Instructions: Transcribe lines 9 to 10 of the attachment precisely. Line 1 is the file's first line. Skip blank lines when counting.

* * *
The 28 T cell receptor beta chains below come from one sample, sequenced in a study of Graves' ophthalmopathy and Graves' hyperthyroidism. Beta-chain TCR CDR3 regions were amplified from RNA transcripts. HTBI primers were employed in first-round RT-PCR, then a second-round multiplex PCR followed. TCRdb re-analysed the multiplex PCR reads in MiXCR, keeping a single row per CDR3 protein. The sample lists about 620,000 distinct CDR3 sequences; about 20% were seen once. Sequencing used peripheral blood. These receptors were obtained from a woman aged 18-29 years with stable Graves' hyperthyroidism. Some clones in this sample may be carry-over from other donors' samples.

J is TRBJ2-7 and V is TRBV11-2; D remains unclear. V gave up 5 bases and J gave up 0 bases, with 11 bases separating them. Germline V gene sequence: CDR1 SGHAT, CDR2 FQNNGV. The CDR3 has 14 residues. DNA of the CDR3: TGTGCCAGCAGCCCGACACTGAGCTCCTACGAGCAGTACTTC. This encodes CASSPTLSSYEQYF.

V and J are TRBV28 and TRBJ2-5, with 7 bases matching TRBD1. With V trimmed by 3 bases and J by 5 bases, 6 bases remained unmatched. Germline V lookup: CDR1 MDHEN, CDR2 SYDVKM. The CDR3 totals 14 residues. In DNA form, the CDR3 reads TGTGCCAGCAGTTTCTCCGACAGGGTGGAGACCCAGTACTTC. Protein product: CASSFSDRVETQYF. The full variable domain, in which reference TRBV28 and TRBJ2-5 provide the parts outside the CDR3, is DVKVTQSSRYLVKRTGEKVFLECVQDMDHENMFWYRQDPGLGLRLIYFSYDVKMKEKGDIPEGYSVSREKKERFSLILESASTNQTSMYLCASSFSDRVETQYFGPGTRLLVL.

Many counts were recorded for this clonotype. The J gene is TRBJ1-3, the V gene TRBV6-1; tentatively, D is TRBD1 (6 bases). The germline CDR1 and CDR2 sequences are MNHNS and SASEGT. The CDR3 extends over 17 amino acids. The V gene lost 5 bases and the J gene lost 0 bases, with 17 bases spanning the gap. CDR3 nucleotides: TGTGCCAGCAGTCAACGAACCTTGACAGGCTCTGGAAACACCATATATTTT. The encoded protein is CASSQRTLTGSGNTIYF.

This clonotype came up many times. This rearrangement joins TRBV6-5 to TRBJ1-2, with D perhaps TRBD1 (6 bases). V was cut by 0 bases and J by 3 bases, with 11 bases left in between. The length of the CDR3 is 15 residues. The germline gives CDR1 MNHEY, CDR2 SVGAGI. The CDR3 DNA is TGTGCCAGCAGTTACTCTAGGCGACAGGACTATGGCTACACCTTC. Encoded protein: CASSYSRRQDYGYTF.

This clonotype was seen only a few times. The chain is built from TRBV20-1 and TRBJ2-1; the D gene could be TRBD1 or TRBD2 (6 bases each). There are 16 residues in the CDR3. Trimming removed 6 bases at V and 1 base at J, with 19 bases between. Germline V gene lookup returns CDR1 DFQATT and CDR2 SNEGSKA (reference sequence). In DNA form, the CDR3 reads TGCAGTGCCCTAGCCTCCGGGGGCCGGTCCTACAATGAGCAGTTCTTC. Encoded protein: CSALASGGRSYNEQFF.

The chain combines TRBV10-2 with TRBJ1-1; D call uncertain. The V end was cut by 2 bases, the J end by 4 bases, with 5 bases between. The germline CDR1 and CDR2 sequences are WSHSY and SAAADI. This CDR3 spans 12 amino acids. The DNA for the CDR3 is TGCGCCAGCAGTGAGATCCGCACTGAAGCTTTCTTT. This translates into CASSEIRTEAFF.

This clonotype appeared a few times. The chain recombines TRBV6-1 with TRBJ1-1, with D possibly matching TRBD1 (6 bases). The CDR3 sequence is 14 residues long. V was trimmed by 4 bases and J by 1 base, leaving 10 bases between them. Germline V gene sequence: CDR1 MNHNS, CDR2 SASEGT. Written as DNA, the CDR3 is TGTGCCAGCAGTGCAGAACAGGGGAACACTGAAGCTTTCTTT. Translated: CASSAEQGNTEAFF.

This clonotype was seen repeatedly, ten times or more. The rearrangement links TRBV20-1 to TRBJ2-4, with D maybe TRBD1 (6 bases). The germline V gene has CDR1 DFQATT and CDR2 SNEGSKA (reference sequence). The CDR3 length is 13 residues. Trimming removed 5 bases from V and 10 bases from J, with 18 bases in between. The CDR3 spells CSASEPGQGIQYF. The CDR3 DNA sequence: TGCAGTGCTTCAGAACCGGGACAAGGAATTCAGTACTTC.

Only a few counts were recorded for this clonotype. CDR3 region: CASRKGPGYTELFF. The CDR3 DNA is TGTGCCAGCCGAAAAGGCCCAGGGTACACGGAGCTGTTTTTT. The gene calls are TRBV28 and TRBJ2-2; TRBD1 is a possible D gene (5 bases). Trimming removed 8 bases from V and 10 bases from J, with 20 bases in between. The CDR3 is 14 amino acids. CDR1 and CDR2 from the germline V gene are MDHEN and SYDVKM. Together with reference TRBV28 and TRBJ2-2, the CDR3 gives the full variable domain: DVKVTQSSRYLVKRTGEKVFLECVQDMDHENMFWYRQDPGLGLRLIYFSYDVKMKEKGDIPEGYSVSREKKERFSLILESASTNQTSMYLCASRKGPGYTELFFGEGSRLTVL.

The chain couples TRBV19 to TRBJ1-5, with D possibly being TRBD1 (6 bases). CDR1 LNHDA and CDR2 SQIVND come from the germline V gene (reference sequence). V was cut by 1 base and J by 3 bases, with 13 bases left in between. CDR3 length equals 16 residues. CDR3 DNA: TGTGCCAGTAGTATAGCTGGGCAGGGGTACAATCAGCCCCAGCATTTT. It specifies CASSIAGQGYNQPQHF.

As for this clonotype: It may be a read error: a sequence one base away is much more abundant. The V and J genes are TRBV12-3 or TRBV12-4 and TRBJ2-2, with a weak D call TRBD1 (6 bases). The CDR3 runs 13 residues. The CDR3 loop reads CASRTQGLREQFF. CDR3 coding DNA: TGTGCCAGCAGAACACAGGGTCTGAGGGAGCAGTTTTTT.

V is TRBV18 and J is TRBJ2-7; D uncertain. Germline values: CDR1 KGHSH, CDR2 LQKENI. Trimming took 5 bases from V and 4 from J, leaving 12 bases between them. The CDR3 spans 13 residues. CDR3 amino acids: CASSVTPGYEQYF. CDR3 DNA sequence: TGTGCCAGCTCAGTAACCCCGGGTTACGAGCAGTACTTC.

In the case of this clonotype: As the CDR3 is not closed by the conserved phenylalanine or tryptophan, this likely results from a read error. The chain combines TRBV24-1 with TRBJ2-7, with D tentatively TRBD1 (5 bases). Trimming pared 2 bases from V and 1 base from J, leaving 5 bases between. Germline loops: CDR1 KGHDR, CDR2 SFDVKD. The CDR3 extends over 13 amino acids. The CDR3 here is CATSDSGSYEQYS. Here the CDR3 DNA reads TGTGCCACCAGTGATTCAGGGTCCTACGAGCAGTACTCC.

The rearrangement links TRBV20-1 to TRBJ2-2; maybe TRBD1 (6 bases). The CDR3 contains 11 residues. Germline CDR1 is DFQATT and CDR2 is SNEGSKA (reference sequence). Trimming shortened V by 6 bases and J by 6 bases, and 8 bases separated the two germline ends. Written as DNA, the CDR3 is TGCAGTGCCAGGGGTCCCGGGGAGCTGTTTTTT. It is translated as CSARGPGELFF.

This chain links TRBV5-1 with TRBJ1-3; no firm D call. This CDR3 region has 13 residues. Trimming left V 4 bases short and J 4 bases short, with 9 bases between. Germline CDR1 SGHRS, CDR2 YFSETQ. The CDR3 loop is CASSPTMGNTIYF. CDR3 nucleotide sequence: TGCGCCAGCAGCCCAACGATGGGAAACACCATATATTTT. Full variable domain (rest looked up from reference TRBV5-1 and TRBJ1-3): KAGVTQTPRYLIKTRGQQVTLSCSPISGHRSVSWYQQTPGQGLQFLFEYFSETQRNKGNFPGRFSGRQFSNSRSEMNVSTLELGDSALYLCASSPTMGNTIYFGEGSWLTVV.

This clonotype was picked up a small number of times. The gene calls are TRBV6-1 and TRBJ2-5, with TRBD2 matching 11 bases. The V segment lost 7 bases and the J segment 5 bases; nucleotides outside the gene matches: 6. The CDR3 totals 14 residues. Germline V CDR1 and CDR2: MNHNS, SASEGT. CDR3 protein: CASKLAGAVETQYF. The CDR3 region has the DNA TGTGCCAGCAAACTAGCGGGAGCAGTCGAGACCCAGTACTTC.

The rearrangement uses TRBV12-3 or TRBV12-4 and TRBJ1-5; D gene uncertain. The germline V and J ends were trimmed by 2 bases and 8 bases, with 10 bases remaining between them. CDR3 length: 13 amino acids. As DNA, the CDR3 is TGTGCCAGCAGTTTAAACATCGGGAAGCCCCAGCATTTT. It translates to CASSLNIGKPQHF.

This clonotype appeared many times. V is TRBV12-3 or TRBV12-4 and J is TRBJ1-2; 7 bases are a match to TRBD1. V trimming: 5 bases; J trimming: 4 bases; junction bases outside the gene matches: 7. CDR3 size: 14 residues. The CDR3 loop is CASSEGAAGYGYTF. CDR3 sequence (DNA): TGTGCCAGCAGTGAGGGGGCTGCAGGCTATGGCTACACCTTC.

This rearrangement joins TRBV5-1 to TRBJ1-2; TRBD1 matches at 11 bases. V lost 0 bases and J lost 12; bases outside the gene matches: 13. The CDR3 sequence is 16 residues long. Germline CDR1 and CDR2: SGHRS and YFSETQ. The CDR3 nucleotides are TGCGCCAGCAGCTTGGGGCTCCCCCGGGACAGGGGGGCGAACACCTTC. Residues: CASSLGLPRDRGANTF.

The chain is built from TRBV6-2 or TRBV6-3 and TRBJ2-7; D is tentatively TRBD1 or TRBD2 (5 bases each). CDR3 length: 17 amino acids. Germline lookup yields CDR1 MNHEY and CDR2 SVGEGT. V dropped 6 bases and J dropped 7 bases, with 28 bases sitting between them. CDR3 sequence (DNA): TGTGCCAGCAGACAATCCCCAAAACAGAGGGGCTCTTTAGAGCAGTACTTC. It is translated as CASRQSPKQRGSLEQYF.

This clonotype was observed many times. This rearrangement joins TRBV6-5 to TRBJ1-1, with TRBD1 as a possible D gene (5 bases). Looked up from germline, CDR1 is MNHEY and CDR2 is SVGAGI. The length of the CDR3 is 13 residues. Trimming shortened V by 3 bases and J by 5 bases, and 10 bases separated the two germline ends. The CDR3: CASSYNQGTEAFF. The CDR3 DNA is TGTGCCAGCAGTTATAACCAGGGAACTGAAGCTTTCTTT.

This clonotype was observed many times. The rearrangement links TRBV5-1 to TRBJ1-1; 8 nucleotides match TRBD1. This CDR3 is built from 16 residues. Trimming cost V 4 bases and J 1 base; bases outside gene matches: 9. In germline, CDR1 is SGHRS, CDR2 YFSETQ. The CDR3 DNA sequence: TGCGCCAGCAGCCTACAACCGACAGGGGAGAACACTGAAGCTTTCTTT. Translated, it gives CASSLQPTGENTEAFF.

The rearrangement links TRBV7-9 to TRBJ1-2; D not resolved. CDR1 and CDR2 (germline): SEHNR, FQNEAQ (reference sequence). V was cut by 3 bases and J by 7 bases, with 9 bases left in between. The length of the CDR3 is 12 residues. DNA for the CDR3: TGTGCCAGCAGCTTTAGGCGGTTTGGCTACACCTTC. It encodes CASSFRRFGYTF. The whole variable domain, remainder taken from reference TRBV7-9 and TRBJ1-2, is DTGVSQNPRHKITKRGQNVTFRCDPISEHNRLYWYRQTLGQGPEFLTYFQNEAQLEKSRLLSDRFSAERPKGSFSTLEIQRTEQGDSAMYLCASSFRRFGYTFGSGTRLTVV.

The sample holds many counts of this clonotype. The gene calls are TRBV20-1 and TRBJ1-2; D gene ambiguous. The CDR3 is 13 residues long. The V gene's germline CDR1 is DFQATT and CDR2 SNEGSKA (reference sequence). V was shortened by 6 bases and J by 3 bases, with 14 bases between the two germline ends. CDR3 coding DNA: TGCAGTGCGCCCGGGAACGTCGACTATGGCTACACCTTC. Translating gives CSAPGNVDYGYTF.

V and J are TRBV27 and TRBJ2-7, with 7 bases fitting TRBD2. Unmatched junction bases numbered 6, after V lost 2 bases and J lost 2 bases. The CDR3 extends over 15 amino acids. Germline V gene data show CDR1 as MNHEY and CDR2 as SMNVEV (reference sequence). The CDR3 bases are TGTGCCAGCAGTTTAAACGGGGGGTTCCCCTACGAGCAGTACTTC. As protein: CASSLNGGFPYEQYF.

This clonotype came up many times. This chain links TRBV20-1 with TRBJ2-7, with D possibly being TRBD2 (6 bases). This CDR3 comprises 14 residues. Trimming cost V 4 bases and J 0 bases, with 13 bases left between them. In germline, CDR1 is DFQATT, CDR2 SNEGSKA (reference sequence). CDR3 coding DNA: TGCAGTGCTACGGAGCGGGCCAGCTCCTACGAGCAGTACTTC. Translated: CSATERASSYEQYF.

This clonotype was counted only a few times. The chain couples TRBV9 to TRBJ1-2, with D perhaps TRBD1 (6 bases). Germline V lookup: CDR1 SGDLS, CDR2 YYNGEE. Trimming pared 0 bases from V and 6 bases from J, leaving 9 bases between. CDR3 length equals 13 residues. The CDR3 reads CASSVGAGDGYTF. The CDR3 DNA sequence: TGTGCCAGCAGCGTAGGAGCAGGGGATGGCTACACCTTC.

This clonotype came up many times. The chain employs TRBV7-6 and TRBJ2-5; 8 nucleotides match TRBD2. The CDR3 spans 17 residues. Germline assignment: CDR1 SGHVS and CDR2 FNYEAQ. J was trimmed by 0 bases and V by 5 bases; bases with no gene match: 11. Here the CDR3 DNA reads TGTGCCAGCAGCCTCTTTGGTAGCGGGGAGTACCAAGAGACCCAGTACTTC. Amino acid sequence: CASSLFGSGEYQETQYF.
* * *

This clonotype was seen repeatedly, ten times or more. The rearrangement links TRBV20-1 to TRBJ2-4, with D maybe TRBD1 (6 bases). The germline V gene has CDR1 DFQATT and CDR2 SNEGSKA (reference sequence). The CDR3 length is 13 residues. Trimming removed 5 bases from V and 10 bases from J, with 18 bases in between. The CDR3 spells CSASEPGQGIQYF. The CDR3 DNA sequence: TGCAGTGCTTCAGAACCGGGACAAGGAATTCAGTACTTC.

Only a few counts were recorded for this clonotype. CDR3 region: CASRKGPGYTELFF. The CDR3 DNA is TGTGCCAGCCGAAAAGGCCCAGGGTACACGGAGCTGTTTTTT. The gene calls are TRBV28 and TRBJ2-2; TRBD1 is a possible D gene (5 bases). Trimming removed 8 bases from V and 10 bases from J, with 20 bases in between. The CDR3 is 14 amino acids. CDR1 and CDR2 from the germline V gene are MDHEN and SYDVKM. Together with reference TRBV28 and TRBJ2-2, the CDR3 gives the full variable domain: DVKVTQSSRYLVKRTGEKVFLECVQDMDHENMFWYRQDPGLGLRLIYFSYDVKMKEKGDIPEGYSVSREKKERFSLILESASTNQTSMYLCASRKGPGYTELFFGEGSRLTVL.